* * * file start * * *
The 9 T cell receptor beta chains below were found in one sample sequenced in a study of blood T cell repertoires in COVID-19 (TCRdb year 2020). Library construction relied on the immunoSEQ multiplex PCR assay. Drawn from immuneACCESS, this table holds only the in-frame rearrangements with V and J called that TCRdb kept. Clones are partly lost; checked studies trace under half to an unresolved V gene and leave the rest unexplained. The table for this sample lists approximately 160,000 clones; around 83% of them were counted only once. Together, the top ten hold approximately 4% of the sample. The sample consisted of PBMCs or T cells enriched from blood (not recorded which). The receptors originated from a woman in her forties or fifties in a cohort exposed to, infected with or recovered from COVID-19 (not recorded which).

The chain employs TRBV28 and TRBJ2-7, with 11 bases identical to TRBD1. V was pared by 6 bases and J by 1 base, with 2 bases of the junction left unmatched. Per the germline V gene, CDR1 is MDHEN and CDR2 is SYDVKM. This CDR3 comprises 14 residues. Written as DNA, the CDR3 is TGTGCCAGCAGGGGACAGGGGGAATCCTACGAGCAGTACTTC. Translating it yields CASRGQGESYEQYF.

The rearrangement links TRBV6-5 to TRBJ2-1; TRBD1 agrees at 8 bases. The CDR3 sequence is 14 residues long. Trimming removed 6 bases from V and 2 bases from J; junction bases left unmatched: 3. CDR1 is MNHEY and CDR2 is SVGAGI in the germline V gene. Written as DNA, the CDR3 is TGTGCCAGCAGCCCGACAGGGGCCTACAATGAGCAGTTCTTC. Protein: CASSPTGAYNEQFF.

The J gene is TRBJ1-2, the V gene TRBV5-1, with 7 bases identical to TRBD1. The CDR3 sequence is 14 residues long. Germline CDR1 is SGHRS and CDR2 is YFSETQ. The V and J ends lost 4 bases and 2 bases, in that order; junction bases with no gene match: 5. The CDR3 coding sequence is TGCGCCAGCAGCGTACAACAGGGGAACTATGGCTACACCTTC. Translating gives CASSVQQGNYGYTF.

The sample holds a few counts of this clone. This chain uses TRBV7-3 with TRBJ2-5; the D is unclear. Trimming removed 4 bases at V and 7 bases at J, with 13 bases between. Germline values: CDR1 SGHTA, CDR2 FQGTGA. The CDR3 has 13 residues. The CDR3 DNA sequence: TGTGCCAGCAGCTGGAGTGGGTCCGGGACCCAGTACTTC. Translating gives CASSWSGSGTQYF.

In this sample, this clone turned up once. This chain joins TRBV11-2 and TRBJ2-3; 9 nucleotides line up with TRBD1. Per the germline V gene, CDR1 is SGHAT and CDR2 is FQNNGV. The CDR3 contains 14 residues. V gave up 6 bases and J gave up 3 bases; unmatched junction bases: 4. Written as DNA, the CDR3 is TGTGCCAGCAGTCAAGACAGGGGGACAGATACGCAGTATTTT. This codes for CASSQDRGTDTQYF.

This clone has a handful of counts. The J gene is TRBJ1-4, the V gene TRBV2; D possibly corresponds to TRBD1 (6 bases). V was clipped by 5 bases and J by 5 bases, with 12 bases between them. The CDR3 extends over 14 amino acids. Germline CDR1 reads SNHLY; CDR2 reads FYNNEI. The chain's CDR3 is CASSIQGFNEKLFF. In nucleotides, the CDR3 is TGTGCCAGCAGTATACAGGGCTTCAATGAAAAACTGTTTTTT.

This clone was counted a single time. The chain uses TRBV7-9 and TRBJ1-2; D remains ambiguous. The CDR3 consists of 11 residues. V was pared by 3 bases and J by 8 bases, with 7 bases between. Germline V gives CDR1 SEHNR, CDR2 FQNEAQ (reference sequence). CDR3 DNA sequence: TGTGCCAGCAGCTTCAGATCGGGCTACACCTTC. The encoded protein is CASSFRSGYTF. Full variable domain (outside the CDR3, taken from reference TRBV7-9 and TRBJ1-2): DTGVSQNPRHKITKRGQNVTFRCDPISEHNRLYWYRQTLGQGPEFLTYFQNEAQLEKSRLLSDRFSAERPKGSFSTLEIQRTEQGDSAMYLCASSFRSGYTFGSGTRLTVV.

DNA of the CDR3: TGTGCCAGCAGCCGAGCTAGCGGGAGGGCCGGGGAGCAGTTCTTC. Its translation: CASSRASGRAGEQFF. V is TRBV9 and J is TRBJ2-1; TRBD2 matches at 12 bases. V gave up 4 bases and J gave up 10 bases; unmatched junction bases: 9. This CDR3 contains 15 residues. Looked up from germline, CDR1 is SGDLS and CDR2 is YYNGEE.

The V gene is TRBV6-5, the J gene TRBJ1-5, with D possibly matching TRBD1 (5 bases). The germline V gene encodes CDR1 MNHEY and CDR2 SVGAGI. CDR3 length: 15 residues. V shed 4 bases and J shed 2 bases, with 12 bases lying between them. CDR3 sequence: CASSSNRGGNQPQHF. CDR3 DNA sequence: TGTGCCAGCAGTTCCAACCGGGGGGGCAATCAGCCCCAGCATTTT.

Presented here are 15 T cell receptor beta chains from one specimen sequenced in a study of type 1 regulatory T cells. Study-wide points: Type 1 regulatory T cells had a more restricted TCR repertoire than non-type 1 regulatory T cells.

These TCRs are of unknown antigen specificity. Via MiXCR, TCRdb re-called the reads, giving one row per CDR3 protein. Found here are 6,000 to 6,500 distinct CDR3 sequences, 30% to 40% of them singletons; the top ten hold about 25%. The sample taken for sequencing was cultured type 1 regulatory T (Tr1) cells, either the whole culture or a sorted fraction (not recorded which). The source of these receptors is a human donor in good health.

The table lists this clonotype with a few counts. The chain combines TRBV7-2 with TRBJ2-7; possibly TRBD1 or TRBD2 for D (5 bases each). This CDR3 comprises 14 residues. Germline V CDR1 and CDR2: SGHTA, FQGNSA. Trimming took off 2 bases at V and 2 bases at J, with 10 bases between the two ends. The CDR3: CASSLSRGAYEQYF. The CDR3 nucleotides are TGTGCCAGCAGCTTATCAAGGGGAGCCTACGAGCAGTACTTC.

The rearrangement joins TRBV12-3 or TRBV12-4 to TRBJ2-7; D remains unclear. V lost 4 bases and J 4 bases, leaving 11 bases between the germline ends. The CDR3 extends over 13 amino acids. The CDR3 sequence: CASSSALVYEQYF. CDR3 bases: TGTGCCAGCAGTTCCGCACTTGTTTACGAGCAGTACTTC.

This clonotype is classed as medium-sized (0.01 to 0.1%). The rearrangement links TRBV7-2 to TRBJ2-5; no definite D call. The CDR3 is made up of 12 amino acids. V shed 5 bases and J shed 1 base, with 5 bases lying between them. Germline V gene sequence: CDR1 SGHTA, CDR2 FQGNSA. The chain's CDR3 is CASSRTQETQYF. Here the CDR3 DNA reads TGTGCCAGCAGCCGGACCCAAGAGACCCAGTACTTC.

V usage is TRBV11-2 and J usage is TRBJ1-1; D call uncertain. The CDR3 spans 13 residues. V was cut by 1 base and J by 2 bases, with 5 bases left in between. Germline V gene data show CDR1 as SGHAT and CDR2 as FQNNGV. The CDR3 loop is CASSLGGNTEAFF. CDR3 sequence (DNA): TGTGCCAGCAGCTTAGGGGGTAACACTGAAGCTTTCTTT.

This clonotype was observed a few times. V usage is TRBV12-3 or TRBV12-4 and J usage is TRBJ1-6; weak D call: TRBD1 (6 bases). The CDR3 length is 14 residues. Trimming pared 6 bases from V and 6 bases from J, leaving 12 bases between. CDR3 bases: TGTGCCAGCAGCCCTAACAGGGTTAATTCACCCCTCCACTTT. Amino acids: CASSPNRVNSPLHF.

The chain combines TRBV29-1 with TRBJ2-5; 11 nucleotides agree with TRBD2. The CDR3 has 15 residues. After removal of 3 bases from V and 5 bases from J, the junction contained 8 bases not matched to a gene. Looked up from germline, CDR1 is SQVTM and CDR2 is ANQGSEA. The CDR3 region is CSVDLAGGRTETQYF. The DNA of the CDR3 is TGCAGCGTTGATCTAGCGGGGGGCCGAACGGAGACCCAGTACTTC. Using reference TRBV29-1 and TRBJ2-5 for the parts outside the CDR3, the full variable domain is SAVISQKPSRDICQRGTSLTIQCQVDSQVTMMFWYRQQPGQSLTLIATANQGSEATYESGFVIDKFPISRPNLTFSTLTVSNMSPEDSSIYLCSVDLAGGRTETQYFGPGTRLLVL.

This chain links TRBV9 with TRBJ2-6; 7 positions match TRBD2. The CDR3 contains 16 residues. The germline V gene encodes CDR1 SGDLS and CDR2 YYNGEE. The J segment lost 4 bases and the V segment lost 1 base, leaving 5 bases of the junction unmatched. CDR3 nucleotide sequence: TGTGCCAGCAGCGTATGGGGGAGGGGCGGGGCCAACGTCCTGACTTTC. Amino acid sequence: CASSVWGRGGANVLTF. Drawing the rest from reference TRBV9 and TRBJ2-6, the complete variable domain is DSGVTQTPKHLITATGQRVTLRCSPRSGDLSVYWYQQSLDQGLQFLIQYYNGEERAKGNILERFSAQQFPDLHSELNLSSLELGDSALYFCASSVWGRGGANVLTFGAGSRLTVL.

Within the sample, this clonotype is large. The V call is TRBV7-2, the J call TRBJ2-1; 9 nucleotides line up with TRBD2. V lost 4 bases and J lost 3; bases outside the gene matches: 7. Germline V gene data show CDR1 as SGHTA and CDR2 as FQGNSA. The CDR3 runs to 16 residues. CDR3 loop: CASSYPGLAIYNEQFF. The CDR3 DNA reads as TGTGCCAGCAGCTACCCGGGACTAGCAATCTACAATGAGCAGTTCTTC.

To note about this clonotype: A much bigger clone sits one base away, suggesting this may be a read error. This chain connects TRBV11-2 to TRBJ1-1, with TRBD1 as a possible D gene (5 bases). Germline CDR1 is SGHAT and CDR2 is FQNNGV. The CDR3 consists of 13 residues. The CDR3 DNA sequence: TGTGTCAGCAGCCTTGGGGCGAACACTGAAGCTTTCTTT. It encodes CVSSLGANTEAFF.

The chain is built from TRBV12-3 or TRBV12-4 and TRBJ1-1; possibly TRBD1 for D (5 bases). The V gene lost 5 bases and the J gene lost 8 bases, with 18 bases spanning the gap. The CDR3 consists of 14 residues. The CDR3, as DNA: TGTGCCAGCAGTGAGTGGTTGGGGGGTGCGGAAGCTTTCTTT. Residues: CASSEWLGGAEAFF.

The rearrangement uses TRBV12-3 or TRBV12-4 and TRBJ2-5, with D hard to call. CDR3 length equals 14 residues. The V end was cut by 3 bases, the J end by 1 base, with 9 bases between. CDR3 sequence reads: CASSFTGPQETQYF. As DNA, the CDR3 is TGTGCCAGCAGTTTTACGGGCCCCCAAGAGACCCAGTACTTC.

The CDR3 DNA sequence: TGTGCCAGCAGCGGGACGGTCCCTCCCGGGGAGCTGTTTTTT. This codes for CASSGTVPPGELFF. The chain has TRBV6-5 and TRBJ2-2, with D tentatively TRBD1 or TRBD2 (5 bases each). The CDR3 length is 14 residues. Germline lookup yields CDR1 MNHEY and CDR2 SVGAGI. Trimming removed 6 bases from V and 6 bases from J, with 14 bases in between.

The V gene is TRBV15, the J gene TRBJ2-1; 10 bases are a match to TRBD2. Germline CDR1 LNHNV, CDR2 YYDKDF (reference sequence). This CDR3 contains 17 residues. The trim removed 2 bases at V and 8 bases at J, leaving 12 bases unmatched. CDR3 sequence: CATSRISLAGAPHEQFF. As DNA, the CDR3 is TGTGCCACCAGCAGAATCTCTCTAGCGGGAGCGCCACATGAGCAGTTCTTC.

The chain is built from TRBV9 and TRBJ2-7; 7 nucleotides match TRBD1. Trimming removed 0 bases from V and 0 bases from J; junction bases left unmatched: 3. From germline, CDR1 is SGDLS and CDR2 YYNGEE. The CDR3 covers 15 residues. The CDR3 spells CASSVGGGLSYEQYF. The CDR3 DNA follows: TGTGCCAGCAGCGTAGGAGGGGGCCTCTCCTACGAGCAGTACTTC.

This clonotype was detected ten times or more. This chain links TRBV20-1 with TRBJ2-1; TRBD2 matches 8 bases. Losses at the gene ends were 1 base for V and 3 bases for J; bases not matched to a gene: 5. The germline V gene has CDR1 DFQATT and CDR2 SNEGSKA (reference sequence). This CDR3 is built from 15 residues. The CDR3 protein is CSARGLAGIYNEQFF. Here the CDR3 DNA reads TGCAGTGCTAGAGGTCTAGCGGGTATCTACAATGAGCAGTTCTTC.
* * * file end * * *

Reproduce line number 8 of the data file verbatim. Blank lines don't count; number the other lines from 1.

This clone was counted a single time. The chain uses TRBV7-9 and TRBJ1-2; D remains ambiguous. The CDR3 consists of 11 residues. V was pared by 3 bases and J by 8 bases, with 7 bases between. Germline V gives CDR1 SEHNR, CDR2 FQNEAQ (reference sequence). CDR3 DNA sequence: TGTGCCAGCAGCTTCAGATCGGGCTACACCTTC. The encoded protein is CASSFRSGYTF. Full variable domain (outside the CDR3, taken from reference TRBV7-9 and TRBJ1-2): DTGVSQNPRHKITKRGQNVTFRCDPISEHNRLYWYRQTLGQGPEFLTYFQNEAQLEKSRLLSDRFSAERPKGSFSTLEIQRTEQGDSAMYLCASSFRSGYTFGSGTRLTVV.